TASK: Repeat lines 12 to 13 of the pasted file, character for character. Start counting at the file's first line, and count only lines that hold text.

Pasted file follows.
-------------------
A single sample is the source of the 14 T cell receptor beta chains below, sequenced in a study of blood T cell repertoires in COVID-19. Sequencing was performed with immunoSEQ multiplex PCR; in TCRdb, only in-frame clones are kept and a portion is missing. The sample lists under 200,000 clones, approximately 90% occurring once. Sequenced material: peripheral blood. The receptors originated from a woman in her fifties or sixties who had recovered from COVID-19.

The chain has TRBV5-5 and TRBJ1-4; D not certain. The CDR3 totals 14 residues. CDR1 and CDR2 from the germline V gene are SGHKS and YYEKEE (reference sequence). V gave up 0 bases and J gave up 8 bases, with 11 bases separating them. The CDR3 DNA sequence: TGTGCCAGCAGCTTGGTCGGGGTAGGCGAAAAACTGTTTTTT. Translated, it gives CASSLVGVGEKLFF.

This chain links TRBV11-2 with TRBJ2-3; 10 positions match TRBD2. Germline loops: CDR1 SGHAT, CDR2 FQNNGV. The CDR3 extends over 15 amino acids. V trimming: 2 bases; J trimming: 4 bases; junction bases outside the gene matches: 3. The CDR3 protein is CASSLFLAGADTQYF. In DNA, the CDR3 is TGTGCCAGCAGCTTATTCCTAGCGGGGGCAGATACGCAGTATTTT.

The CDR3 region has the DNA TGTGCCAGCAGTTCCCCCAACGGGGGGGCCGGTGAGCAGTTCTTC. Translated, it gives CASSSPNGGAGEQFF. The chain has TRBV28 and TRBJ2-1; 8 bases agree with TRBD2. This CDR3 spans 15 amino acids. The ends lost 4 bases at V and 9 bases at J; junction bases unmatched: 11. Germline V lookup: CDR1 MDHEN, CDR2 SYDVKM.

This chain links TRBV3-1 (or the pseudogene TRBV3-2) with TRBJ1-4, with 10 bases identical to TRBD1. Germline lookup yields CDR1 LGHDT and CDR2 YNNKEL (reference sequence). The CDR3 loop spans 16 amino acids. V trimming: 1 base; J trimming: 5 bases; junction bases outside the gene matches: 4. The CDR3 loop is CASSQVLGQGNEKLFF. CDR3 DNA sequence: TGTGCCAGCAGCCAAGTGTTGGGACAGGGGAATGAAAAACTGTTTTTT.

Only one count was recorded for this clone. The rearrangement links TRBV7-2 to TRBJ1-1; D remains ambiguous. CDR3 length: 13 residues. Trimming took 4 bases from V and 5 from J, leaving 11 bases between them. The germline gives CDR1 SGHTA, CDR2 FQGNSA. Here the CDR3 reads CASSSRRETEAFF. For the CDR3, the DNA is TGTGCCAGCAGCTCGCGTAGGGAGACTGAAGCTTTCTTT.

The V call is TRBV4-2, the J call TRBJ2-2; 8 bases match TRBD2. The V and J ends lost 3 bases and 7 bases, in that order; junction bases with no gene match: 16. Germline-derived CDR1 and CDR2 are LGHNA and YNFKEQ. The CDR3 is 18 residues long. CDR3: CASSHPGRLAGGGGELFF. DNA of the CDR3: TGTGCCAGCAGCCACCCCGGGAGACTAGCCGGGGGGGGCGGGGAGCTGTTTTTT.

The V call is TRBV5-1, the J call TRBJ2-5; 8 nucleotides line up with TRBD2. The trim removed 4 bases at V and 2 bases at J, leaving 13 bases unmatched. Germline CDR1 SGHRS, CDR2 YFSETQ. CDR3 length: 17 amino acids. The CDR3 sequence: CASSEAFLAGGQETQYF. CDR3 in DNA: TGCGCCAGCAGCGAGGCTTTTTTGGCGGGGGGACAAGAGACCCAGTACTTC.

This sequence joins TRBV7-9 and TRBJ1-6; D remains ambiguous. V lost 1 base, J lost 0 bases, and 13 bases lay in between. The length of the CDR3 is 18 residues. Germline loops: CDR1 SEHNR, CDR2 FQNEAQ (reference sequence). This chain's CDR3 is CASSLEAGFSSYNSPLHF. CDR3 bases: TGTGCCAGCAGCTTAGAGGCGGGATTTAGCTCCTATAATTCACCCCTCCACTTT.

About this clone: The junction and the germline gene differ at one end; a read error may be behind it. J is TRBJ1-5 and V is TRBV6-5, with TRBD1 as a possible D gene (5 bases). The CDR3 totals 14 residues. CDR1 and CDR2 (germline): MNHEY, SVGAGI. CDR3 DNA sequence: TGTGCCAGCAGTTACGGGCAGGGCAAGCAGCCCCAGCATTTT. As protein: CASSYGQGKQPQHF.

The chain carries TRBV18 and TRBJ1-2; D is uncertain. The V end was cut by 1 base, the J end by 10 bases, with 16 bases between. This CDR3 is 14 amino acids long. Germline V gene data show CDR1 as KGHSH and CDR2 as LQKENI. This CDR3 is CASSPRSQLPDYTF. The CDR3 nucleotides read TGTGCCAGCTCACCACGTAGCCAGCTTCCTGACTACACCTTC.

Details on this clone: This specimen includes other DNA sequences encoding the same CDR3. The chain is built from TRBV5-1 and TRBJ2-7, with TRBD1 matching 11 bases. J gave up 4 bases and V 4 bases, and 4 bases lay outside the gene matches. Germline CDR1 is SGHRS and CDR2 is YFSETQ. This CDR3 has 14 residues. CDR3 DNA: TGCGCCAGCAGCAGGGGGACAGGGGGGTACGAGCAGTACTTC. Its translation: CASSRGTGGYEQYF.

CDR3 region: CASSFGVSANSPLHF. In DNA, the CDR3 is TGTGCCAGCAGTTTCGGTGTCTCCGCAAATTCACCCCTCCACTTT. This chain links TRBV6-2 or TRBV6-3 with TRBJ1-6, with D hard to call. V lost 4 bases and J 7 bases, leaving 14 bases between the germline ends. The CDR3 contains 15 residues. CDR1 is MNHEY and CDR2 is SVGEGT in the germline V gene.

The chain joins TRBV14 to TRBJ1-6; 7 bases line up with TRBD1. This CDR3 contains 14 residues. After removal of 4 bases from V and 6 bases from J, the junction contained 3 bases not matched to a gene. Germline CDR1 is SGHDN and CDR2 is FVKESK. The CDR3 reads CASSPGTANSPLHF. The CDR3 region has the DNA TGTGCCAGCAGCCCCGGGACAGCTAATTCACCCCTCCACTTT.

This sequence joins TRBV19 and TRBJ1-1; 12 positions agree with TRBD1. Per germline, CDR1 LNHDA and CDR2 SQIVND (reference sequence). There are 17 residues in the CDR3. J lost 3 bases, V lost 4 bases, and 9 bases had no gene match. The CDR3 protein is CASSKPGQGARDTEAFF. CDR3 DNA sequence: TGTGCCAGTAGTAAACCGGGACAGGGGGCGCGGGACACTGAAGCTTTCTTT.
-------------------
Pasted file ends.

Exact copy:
Details on this clone: This specimen includes other DNA sequences encoding the same CDR3. The chain is built from TRBV5-1 and TRBJ2-7, with TRBD1 matching 11 bases. J gave up 4 bases and V 4 bases, and 4 bases lay outside the gene matches. Germline CDR1 is SGHRS and CDR2 is YFSETQ. This CDR3 has 14 residues. CDR3 DNA: TGCGCCAGCAGCAGGGGGACAGGGGGGTACGAGCAGTACTTC. Its translation: CASSRGTGGYEQYF.

CDR3 region: CASSFGVSANSPLHF. In DNA, the CDR3 is TGTGCCAGCAGTTTCGGTGTCTCCGCAAATTCACCCCTCCACTTT. This chain links TRBV6-2 or TRBV6-3 with TRBJ1-6, with D hard to call. V lost 4 bases and J 7 bases, leaving 14 bases between the germline ends. The CDR3 contains 15 residues. CDR1 is MNHEY and CDR2 is SVGEGT in the germline V gene.